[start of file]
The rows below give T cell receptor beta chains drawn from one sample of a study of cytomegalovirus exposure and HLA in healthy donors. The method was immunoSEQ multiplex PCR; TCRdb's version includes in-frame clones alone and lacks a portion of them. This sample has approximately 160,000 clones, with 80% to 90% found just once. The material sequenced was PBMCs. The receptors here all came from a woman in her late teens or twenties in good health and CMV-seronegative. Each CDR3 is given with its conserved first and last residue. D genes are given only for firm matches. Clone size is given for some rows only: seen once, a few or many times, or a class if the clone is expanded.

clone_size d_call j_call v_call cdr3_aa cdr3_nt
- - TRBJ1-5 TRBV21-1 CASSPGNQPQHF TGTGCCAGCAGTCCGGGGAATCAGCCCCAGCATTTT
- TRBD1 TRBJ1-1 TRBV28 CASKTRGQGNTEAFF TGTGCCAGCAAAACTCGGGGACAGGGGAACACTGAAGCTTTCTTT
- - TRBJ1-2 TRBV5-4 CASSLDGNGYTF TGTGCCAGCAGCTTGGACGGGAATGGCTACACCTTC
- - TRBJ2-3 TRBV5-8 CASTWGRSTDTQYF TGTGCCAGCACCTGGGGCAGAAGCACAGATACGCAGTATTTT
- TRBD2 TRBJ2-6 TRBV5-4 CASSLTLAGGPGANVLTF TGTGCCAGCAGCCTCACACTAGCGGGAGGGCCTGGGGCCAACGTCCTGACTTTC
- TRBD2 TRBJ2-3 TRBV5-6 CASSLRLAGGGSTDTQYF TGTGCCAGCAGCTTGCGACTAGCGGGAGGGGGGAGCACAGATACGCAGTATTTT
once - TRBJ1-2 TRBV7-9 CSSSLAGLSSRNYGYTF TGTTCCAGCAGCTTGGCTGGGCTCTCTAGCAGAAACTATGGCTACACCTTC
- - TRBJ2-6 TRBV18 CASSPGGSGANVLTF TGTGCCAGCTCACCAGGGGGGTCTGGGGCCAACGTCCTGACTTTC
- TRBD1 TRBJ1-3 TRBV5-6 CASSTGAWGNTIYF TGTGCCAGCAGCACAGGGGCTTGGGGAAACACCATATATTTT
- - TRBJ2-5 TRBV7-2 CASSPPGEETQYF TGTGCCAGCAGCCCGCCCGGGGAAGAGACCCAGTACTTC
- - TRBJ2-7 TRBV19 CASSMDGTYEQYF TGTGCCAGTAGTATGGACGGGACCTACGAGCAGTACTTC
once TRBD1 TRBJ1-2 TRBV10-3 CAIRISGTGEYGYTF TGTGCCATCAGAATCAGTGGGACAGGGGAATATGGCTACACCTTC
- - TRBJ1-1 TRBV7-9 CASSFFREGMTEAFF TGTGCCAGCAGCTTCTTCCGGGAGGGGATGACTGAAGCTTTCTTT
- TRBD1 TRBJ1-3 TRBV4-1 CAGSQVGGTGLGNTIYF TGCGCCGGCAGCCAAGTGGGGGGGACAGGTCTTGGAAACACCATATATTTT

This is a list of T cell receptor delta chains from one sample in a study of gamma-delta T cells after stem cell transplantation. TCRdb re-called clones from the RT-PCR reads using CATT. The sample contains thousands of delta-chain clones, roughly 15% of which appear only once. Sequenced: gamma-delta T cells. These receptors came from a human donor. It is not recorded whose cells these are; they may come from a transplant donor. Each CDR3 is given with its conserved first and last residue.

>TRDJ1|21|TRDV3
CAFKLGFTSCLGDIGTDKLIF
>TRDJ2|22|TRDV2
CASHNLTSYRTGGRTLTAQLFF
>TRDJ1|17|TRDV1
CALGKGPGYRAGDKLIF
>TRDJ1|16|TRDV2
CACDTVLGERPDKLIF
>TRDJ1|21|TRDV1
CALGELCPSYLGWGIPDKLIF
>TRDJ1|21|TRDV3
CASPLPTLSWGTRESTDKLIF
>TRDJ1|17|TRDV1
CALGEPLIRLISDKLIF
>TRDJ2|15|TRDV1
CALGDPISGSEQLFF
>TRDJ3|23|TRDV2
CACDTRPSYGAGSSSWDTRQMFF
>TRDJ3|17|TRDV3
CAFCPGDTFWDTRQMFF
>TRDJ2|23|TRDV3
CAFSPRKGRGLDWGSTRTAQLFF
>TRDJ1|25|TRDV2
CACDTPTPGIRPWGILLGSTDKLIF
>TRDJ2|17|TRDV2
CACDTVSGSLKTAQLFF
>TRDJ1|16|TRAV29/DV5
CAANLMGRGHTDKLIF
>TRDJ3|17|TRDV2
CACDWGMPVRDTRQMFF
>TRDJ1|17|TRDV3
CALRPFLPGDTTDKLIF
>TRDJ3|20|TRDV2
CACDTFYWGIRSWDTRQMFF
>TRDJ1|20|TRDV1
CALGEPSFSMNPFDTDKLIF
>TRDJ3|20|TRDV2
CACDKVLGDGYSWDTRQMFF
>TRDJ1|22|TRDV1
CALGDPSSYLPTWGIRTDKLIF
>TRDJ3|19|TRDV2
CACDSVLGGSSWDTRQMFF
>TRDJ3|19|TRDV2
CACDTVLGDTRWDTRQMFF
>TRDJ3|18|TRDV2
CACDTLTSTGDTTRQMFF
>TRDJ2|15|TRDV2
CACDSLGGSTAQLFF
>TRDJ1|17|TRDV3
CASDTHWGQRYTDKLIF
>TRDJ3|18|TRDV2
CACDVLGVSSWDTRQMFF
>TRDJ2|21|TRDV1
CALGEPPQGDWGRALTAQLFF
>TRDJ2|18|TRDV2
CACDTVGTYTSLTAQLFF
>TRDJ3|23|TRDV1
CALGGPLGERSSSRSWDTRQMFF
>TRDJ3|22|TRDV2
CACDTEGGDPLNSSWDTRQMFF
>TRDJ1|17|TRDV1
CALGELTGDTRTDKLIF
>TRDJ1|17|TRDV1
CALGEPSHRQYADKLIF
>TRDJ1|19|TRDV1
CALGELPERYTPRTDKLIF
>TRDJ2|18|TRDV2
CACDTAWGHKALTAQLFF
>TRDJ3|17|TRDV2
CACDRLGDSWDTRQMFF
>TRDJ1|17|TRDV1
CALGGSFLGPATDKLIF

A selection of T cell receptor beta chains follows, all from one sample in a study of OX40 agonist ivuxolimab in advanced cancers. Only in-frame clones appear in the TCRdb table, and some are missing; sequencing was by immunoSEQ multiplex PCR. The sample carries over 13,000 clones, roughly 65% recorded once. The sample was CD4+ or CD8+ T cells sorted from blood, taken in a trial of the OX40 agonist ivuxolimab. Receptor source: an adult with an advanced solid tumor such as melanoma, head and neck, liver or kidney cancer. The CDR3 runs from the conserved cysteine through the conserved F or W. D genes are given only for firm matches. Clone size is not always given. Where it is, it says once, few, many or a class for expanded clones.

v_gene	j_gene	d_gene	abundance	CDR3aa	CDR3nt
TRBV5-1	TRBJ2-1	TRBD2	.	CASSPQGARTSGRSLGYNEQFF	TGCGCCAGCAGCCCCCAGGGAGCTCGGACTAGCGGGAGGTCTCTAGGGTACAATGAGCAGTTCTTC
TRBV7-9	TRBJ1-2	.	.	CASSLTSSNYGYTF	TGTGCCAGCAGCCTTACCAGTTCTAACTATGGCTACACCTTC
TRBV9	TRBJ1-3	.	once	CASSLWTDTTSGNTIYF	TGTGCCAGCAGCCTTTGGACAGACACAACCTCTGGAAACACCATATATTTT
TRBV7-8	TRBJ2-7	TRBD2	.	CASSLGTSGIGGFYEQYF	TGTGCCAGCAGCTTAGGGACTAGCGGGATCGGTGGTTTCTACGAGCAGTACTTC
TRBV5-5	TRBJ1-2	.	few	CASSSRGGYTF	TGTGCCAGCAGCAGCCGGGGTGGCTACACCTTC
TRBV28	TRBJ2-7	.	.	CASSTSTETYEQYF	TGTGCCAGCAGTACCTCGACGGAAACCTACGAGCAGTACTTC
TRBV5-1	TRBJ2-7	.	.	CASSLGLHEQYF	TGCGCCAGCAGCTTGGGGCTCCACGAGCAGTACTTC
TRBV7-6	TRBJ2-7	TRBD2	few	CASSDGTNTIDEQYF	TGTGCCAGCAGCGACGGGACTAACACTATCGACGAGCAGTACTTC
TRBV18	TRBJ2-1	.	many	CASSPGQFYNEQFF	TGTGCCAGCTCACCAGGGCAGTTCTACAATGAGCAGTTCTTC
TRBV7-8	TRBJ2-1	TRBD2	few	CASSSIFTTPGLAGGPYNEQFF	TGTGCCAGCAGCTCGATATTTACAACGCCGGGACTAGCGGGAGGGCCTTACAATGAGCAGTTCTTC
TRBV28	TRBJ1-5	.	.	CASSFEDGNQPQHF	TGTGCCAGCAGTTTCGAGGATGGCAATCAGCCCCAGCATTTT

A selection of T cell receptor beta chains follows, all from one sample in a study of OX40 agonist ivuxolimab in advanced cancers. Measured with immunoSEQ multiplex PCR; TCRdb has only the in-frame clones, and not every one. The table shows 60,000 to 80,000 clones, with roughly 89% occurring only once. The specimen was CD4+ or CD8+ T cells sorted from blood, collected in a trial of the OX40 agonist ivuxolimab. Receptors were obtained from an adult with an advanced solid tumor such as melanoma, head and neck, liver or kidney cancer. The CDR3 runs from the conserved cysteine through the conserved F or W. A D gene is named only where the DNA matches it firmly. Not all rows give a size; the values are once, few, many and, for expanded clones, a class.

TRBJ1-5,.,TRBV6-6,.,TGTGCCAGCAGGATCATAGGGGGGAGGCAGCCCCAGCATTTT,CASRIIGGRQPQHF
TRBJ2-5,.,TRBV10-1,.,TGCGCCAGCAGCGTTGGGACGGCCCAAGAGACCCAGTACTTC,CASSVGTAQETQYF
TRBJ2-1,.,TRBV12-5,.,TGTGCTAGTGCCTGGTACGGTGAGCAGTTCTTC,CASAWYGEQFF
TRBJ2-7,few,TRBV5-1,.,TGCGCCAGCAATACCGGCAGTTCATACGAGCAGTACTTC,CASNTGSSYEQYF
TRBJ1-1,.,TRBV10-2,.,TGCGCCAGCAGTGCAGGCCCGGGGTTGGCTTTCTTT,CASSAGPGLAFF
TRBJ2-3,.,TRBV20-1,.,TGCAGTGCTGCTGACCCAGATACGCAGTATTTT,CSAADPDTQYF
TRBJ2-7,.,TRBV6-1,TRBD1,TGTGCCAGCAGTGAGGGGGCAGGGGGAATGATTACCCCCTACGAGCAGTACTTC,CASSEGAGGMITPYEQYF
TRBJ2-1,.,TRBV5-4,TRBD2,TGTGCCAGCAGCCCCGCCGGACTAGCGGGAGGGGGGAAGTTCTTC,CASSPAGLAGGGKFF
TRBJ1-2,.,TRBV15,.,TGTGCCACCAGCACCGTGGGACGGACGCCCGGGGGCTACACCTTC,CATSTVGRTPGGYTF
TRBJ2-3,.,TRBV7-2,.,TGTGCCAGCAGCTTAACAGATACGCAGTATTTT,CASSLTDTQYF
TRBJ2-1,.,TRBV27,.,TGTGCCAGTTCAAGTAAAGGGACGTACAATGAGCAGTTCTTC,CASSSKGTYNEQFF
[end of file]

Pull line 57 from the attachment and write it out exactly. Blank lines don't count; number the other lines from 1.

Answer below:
CALGDPSSYLPTWGIRTDKLIF